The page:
Once-daily LIXIANA® (edoxaban) effectively prevented symptomatic recurrent VTE (including DVT and fatal and nonfatal PE) across a broad range of eligible patients.1

Symptomatic recurrent VTE included deep vein thrombosis (DVT) and fatal and nonfatal pulmonary embolism (PE).

Proven efficacy compared with a well-managed warfarin arm

  • Eligible patients taking warfarin were in the therapeutic INR range (2.0 to 3.0) for 63.5% of the time

In major subpopulations of eligible VTE patients, bleeding results were consistent with the overall study population.1,2

Once-daily LIXIANA® (edoxaban) was proven effective across a broad range of eligible VTE patients—including those with more severe disease (such as eligible patients with extensive DVT or PE associated with right ventricular dysfunction)1

Once-daily LIXIANA® (edoxaban) was also proven to effectively prevent symptomatic recurrent VTE in a subgroup analysis of patients with PE associated with right ventricular dysfunction (RVD)1

  • A phase 3, multinational, double-blind, double-dummy, event-driven, noninferiority trial designed to evaluate the efficacy and safety of once-daily LIXIANA® (edoxaban) 60 mg vs dose-adjusted warfarin (target INR of 2.0-3.0) in patients with VTE (n=8292) after initial treatment with heparin. LIXIANA® (edoxaban) dosage was reduced by half if any of the following was present at randomisation or during the course of the study: creatinine clearance 30-50 mL/min, body weight ≤60 kg, or use of concomitant potent P-gp inhibitors. Patients received the study drug for 3 to 12 months. The primary efficacy outcome was recurrent symptomatic VTE. The principal safety outcome was clinically relevant bleeding (defined as major* or clinically relevant nonmajor bleeding§). Warfarin therapy was proactively monitored throughout the trial, resulting in a median TTR of 63.5%. Patients 18 years of age or older were eligible if they had objectively diagnosed, acute, symptomatic DVT involving the popliteal, femoral, or iliac veins or acute symptomatic PE (with or without DVT).1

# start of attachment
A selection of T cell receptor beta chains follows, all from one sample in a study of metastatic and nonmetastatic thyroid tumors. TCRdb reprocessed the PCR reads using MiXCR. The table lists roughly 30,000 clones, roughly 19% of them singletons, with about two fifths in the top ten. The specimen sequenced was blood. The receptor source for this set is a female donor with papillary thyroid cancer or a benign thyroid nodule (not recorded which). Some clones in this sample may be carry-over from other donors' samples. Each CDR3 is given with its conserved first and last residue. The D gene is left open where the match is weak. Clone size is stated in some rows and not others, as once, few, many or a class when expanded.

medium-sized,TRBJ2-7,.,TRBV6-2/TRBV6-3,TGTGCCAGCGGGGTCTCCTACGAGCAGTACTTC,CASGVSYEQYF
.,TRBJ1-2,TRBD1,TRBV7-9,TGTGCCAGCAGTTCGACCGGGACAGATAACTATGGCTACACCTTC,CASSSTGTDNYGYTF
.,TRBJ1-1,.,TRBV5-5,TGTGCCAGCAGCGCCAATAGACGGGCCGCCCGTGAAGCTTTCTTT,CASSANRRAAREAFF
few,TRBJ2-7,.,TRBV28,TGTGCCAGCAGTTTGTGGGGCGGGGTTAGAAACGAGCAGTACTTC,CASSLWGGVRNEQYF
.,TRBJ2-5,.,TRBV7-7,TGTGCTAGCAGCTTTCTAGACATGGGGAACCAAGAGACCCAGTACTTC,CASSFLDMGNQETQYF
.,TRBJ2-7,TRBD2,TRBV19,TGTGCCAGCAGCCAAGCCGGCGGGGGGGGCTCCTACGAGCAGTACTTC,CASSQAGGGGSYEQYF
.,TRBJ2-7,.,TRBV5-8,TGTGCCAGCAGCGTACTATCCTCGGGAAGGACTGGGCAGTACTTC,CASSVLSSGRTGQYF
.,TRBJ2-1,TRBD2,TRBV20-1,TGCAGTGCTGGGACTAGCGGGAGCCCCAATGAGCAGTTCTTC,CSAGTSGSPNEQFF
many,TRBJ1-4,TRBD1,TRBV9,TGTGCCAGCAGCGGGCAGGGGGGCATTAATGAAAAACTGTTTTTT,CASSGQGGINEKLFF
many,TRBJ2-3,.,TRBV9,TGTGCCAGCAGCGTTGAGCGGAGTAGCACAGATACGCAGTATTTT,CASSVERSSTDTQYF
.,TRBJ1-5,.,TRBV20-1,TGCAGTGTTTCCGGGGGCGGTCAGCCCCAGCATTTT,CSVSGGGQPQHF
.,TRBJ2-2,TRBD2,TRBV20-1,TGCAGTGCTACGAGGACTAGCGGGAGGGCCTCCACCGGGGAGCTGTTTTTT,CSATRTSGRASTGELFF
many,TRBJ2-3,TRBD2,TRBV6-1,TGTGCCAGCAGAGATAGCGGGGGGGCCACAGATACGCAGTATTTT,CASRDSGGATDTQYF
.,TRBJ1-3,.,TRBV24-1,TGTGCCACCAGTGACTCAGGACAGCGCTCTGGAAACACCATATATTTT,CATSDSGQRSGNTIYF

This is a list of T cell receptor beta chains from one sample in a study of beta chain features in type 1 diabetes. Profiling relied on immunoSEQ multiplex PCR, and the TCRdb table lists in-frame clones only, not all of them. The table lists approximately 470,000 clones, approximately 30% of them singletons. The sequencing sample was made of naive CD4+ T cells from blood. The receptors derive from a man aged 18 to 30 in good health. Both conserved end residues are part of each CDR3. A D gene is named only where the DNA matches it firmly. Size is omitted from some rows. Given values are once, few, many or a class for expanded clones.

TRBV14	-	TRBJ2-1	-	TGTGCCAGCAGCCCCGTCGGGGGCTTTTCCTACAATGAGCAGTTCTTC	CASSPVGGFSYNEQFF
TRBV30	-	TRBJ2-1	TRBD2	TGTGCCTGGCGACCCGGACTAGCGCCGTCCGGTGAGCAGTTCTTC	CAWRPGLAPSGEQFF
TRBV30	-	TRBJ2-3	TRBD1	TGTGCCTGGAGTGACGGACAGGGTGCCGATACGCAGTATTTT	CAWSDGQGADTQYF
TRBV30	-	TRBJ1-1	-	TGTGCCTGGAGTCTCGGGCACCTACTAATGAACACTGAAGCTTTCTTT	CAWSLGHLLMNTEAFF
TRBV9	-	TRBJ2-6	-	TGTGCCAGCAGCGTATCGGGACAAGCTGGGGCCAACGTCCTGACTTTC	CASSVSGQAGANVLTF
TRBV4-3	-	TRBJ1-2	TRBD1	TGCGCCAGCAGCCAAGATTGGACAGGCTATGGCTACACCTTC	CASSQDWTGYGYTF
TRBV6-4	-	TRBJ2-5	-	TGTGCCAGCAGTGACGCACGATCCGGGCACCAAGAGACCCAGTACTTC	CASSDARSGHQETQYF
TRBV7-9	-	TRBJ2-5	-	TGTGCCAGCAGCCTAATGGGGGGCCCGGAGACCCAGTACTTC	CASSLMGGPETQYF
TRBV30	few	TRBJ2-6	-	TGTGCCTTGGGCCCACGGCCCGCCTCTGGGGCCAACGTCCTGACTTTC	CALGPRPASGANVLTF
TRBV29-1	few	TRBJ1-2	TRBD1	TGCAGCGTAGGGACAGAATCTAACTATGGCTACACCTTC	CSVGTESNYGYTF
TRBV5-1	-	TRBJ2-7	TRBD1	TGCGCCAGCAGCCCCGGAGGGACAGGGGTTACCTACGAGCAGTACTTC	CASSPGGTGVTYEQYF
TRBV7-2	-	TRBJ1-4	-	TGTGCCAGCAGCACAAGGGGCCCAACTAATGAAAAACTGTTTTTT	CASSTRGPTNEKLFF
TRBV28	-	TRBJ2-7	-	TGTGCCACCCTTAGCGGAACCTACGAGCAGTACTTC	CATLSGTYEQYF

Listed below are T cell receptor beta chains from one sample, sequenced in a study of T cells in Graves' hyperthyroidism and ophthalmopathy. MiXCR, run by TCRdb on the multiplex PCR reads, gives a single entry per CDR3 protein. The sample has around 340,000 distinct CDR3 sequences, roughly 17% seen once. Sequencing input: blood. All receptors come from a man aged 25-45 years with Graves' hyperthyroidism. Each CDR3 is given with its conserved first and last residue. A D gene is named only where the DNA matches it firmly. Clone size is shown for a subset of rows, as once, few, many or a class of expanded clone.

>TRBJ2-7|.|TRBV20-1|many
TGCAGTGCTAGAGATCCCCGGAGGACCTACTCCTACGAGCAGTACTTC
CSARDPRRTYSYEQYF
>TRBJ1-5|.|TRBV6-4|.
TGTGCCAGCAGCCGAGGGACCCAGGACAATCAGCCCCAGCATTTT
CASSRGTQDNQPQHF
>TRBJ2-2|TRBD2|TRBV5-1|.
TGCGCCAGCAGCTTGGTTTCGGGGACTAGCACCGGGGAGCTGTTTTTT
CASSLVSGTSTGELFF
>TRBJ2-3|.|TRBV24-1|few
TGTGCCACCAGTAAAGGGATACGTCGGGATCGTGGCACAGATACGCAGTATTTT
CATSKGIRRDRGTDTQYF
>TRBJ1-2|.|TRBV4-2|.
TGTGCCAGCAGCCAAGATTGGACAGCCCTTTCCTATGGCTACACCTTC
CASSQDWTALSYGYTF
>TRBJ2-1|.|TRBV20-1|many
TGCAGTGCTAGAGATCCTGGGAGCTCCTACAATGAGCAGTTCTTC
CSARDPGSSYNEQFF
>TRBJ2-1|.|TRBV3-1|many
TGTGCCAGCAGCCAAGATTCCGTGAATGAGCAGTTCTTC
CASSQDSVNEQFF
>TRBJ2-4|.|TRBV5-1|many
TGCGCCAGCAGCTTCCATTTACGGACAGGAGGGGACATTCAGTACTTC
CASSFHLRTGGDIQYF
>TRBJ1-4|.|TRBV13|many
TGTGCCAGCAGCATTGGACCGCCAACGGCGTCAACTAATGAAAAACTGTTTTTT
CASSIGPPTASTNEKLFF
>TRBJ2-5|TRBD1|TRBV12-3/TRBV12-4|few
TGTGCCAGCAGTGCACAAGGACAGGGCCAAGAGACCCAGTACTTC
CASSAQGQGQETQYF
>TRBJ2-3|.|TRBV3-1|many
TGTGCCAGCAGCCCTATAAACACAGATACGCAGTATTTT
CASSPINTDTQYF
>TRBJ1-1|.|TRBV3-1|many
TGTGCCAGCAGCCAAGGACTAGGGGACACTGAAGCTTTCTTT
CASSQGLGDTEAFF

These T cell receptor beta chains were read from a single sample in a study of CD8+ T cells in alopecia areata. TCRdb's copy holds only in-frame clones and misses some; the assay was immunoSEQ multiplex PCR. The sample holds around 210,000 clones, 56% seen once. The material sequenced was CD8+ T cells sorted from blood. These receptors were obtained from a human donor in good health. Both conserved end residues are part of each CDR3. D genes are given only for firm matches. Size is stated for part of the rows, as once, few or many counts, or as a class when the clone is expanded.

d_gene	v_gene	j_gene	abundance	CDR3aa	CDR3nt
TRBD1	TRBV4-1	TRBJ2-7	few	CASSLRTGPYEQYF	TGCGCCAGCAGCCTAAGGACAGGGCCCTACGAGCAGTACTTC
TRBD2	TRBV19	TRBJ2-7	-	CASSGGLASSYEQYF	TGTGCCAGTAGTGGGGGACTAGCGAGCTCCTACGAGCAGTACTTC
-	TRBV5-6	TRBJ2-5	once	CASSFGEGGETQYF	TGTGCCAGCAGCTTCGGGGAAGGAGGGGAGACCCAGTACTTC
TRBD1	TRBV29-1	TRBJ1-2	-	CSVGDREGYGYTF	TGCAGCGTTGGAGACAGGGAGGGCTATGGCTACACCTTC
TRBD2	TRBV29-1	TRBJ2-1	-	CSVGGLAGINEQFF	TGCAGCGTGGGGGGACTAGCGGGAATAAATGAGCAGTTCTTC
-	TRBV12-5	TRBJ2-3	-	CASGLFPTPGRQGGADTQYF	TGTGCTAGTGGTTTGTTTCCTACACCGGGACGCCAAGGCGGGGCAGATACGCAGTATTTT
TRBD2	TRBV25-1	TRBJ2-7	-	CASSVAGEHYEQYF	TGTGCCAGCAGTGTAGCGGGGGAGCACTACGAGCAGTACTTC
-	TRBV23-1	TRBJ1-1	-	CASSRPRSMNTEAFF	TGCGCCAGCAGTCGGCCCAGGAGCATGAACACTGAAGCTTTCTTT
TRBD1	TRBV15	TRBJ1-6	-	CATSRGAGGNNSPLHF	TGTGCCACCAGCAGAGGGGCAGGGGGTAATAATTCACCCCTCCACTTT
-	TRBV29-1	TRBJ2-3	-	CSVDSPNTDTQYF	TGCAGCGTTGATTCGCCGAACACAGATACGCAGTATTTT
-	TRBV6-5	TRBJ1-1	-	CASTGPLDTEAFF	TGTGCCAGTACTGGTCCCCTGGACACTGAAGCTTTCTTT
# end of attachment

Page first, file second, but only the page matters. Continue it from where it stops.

• *

    Major bleeding in nonsurgical patients was defined as5

    1. Fatal bleeding, and/or
    2. Symptomatic bleeding in critical area or organ, such as intracranial, intraspinal, intraocular, retroperitoneal, intra-articular, pericardial, or intramuscular with compartment syndrome, and/or
    3. Bleeding causing a fall in haemoglobin level of 20 g/L-1 (1.24 mml/L-1) or more, or leading to transfusing of 2 or more units of whole blood or red cells.
  • §

    Clinically relevant nonmajor bleeding was defined as overt bleeding not meeting the criteria for major bleeding* but associated with medical intervention, unscheduled contact (visit or telephone call) with a physician, (temporary) cessation of study treatment, or associated with any other discomfort such as pain, or impairment of activities of daily life.1

  • One or more of the following factors: moderate renal impairment (creatinine clearance of 30-50 mL/min), low body weight (≤60 kg/132 lbs), concomitant use of P-glycoprotein inhibitors (eg, cyclosporine, dronedarone, ketoconazole, erythromycin).4